By William AShfordon 29 November 2010 for Scrape TV - (

Last year’s Black Friday was one to remember for Wal-Mart officials, though not in terms on killer sales. It was that day that a worker at a Long Island location was trampled to death by shoppers seeking deep discounts. That tragedy prompted many changes in the company’s Black Friday policies including starting sales earlier in the week and extending beyond the single Friday. Those actions apparently had a great effect on Friday with no deaths reported from around the chain, though there were a few close calls.

The closest call was an incident in Seattle where a worker was repeatedly bumped by patrons who nearly crashed through the doors looking for inexpensive perfume and children’s clothing. The incident left the worker, 22 year-old Heather Carter, with several bruises on her left arm but alive. Still, Wal-Mart officials are not happy with the performance and will seek to improve security procedures so that next year no employees will be bumped or touched in any way.

“We are overjoyed that no one was killed this year. That incident last year cast a serious pall over the shopping festivities and made for a very messy cleanup which our people are simply not equipped to handle. Luckily no one suffered that fate this year but we are disturbed to learn that some people were still involved in contact with one another, no matter how incidental it might have been.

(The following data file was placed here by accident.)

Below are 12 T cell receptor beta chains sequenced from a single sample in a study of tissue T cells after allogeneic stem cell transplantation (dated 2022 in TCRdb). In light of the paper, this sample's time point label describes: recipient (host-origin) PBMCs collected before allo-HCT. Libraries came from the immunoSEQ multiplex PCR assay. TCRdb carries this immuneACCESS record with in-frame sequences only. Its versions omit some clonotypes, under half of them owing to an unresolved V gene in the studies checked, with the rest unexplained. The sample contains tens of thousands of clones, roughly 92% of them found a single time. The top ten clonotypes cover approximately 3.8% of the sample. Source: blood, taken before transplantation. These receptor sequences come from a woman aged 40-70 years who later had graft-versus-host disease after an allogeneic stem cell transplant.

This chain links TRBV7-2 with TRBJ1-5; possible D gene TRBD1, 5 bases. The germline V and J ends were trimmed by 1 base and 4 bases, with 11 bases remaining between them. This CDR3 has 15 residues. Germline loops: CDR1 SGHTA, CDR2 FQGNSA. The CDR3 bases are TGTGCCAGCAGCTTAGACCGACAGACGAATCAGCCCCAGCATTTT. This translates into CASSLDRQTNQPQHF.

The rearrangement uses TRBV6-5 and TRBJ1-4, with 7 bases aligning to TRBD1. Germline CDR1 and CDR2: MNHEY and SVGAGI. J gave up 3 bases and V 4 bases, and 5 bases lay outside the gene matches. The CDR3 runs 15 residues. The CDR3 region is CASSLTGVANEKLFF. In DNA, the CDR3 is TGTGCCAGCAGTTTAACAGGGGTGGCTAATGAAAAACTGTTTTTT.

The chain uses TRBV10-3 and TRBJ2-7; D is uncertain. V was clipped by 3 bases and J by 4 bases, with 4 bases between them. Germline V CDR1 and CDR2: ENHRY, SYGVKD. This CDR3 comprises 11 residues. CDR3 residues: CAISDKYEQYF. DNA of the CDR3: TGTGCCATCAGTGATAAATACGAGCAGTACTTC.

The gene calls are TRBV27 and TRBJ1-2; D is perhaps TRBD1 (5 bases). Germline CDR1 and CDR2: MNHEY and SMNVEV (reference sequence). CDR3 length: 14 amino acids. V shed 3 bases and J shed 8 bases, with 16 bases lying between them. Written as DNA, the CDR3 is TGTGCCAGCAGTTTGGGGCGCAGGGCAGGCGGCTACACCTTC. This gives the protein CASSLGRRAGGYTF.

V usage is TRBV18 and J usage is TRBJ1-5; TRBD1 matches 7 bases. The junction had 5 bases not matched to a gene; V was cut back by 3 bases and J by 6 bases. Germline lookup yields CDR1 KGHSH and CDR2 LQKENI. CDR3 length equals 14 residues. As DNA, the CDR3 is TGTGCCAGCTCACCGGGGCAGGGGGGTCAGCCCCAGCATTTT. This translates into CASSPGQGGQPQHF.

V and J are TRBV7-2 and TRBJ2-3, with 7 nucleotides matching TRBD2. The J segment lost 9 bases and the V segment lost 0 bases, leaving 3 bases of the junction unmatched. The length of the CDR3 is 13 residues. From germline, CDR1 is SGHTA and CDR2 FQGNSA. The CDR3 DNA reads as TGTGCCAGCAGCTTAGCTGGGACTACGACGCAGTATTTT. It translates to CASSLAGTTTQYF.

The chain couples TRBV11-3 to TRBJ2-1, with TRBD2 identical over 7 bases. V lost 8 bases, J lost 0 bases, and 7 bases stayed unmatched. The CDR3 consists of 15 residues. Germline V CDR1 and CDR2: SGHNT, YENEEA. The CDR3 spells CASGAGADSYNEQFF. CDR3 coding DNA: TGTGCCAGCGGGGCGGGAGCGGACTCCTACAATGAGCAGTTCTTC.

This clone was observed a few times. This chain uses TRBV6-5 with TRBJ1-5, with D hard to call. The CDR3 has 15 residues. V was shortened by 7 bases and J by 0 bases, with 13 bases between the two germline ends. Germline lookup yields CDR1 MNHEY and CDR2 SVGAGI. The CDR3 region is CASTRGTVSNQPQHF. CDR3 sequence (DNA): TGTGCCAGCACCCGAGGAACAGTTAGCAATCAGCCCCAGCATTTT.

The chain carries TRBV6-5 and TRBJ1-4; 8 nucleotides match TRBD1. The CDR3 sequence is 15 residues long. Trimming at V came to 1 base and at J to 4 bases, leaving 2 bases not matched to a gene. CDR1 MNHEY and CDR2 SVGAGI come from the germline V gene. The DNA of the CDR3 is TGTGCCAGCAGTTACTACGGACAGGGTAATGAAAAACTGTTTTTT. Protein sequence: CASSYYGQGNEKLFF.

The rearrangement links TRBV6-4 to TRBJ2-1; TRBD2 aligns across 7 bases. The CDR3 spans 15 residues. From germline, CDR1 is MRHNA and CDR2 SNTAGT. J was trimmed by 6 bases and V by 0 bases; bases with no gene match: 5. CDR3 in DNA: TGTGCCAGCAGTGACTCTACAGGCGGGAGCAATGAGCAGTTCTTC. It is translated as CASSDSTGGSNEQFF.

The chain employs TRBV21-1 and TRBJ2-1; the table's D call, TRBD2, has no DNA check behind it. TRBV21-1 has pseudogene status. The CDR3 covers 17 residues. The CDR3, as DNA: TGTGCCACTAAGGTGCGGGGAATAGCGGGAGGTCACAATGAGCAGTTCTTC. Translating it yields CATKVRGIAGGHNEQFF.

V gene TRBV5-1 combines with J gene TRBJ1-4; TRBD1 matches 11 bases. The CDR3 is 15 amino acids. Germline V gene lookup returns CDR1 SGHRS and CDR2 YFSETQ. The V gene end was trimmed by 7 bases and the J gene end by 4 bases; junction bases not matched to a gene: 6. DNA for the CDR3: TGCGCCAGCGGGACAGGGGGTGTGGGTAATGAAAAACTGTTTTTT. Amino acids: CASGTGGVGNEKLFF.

We will look into these incidents to ensure that such things will not occur again in the future as we cannot tolerate even the slightest possibility of more deaths in Wal-Mart stores,” said a spokesperson for the company. “We are pleased with the new security procedures in place and as always we will continue to review them for the benefit and safety of all employees and shoppers. The type of incident that occurred last year is not something we wish to repeat and we will make every effort to ensure that such things do not happen in Wal-Mart stores.”

Wal-Mart rival Target was not so lucky with at least ten people taken to hospital throughout the country, one seriously injured after a stack of discount potato chips collapsed, pinning him underneath.

“Incidents like what happened last year are not often spoken about but happen far more frequently than many people would believe. Everyday people are hit, bumped into, or otherwise assaulted at Wal-Mart’s all across the world. Most aren’t killed of course but injury can sometimes be worse. Ultimately the company realizes that they have to put an end to those kinds of incidents if for no other reason than to avoid bad press,” said Scrape TV Business analyst Ken Green. “The real concern is that as big as Wal-Mart is that an escalating death toll will eventually affect stock prices. Even the biggest companies in the world can’t keep killing employees and not have it impact the bottom line so I imagine they will be extra sensitive to any incidents.”

Office Depot stores across the country saw four deaths on Black Friday but no one seemed particularly concerned.

“By positioning themselves as being totally intolerant of death, Wal-Mart could set a new standard for all big box stores. People being trampled is an all too common occurrence in today’s America and as the unemployment rate continues to soar that’s only likely to get worse. Of course that would help solved the employment issue,” continued Green. “By taking such a firm stance though, Wal-Mart has buffeted themselves against any future actions by individuals or stock holders in case someone else does get mauled to death again.”

The Seattle worker who suffered the arm injury is reportedly resting comfortably.


No comments :

Post a Comment